How To Get Into “The Zone”

meditation

Introduction

The zone is a peak state where you’re positively immersed and focused in a single activity. Some people call this state “flow” or “peak performance”.
I’m certain you have been in the zone before, whether by playing your favorite game, crunching code, browsing the web, playing an instrument or discussing your favorite topic.
It usually involves deep concentration and feelings of effortlessness, joy and confidence. You become deeply immersed in what you do and lose track of time. Sounds familiar?

I decided to share some insights on how to get into the zone. I use these methods myself to get back on track when I’m feeling unproductive. Give them a try.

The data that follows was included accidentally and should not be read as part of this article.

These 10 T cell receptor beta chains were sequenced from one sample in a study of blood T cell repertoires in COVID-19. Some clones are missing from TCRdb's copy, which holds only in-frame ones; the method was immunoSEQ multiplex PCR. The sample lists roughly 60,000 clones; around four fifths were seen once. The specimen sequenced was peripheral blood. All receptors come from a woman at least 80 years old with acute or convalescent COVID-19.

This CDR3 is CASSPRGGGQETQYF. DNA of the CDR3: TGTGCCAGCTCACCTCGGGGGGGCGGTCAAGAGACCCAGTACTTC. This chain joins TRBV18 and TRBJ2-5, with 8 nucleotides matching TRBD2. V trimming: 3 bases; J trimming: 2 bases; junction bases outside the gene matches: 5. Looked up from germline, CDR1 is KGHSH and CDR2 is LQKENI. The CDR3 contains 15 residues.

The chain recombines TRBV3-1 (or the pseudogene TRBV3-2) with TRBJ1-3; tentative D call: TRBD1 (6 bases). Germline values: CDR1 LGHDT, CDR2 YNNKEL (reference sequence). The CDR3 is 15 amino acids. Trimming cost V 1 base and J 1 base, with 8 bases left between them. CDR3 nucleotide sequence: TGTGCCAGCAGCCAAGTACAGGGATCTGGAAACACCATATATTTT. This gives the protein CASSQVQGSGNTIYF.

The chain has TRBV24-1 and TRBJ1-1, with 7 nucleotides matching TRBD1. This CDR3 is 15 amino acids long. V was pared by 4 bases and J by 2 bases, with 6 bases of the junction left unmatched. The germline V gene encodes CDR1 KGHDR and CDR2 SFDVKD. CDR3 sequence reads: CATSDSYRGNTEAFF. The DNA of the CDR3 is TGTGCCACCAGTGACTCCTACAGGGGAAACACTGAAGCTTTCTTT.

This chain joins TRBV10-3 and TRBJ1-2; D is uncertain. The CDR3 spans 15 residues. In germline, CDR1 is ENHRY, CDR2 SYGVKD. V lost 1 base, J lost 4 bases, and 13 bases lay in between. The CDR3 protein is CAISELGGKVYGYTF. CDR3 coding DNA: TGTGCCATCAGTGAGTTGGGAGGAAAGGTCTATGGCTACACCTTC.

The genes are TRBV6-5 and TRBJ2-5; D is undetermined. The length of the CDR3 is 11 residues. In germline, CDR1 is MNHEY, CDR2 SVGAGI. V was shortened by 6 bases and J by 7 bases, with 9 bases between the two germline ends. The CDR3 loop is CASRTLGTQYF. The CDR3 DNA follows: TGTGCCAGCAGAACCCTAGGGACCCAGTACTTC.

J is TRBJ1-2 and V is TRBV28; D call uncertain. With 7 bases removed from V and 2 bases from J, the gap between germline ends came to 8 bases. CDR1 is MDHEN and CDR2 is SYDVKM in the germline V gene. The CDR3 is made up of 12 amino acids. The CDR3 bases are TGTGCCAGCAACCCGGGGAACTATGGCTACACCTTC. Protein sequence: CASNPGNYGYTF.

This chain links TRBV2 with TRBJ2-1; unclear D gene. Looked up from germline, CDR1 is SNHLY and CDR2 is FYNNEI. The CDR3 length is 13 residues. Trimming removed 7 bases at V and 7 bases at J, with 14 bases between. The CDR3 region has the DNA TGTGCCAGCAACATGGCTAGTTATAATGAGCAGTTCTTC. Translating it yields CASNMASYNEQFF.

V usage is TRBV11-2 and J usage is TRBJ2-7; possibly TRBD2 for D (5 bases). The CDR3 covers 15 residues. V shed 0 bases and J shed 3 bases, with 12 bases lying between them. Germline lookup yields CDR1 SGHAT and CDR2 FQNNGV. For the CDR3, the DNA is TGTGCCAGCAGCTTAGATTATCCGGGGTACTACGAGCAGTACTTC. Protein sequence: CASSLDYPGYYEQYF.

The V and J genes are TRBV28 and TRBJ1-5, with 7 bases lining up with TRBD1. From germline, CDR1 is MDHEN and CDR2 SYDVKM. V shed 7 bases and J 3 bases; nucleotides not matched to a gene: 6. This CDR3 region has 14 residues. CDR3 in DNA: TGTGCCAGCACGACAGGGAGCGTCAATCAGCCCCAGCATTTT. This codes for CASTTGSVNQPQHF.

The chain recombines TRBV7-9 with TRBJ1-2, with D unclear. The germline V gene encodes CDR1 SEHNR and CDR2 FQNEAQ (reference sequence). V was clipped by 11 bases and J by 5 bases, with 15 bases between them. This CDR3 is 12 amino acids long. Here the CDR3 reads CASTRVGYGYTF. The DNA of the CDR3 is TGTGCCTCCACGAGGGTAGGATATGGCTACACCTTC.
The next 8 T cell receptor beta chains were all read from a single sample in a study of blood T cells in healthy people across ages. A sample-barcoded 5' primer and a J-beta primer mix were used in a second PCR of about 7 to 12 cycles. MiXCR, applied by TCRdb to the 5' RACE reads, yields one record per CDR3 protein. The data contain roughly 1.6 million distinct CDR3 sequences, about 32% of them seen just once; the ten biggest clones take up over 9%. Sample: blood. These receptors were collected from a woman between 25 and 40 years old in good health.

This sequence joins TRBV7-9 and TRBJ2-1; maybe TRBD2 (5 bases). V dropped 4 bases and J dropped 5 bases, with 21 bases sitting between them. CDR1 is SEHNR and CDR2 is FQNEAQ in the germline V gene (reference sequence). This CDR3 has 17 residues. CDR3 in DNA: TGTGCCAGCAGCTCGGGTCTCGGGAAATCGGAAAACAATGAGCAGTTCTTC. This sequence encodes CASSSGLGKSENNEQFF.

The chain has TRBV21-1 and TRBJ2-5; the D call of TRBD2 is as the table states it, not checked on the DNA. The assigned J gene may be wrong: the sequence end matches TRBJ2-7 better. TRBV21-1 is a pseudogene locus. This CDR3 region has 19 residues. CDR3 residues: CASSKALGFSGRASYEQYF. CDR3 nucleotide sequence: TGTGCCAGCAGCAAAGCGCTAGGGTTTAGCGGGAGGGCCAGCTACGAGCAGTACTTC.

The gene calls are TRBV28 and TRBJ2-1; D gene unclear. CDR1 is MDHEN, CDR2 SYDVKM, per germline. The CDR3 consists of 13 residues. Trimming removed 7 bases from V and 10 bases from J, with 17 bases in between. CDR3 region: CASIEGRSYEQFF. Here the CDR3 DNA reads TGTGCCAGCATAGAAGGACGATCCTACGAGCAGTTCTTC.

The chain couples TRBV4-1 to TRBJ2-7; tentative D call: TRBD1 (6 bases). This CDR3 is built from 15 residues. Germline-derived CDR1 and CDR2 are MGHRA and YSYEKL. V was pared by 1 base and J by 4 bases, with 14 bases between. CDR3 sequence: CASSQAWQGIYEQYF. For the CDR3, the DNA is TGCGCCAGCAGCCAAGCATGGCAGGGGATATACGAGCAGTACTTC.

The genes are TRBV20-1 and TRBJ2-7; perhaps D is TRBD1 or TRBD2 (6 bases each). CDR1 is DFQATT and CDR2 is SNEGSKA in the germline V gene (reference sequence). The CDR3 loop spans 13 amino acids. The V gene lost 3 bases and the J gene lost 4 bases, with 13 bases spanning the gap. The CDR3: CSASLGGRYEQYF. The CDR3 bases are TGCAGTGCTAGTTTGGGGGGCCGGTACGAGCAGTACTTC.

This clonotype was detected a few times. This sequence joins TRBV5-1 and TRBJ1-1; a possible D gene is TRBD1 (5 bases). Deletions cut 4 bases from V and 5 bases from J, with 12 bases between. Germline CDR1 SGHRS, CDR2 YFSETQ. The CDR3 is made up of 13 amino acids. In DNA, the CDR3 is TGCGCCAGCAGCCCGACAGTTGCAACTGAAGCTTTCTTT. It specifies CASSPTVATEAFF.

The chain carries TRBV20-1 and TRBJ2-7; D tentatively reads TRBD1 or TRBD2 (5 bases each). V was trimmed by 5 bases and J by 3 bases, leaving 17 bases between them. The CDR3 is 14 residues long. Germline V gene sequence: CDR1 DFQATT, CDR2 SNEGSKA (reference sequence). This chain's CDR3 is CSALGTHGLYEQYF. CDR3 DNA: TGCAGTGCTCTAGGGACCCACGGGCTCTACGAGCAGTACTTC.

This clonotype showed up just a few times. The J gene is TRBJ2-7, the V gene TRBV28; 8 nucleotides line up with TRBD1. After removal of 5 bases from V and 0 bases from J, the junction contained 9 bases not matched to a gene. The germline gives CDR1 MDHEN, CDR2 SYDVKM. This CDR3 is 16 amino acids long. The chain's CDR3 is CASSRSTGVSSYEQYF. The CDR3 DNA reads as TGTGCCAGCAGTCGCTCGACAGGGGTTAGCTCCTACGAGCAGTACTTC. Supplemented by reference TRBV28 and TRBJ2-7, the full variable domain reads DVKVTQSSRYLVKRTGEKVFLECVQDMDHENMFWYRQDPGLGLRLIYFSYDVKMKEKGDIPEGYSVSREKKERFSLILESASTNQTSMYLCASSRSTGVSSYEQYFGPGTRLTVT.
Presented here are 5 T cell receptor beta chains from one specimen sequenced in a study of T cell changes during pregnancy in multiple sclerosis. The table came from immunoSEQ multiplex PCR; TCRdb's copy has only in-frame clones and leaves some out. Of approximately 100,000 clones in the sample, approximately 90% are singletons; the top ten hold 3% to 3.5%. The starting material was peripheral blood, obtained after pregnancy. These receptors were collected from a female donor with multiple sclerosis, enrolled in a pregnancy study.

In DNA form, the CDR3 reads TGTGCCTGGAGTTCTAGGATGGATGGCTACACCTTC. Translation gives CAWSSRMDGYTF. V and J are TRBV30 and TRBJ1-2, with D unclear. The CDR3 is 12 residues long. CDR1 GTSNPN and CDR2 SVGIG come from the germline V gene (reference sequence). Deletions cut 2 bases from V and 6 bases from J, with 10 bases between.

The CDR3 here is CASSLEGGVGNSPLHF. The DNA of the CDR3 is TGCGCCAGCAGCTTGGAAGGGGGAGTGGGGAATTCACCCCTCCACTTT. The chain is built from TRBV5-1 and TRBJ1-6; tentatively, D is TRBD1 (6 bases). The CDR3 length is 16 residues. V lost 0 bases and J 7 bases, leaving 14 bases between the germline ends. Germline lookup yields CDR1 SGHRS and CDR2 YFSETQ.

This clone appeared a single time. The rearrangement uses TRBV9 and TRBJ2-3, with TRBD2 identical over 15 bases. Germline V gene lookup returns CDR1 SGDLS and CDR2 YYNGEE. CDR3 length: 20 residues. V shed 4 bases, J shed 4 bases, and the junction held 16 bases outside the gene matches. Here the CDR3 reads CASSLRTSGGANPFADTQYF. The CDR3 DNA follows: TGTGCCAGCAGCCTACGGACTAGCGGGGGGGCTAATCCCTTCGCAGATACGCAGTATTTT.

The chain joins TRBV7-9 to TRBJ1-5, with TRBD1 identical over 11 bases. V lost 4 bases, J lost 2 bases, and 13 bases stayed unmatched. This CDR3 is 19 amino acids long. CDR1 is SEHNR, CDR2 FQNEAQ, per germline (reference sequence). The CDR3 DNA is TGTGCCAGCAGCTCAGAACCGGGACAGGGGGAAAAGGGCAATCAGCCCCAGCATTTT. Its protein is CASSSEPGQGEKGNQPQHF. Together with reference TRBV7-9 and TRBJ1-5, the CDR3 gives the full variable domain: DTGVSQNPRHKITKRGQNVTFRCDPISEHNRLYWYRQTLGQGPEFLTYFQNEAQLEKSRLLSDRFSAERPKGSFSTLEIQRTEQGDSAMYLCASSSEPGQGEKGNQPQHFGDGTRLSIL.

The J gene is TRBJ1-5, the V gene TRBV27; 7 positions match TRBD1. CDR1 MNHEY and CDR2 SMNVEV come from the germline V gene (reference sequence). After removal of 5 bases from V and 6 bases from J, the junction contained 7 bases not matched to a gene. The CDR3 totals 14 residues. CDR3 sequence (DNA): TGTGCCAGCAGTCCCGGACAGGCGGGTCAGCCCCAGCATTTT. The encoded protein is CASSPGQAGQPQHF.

As usual, I structured this post as a practical guide. I hope you’ll find it useful.

So, What’s In It For You?

Getting into the zone has several benefits:

  • You are highly productive and achieve more in less time.
  • You stay focused on a single task – not an easy thing to do these days.
  • You feel great – happy, relaxed, competent and confident.

The Secret: Getting Just The Right Amount Of Stimulation

The secret to getting into the zone is getting just the right amount of stimulation for the task at hand. This stimulation can either be internal or external.
This so called “right” amount of stimulation depends on the person and on the task.

When you’re under-stimulated, you feel apathy, fatigue, boredom, and lack of motivation.
When you’re over-stimulated, you are anxious, nervous, irritable, and over excited.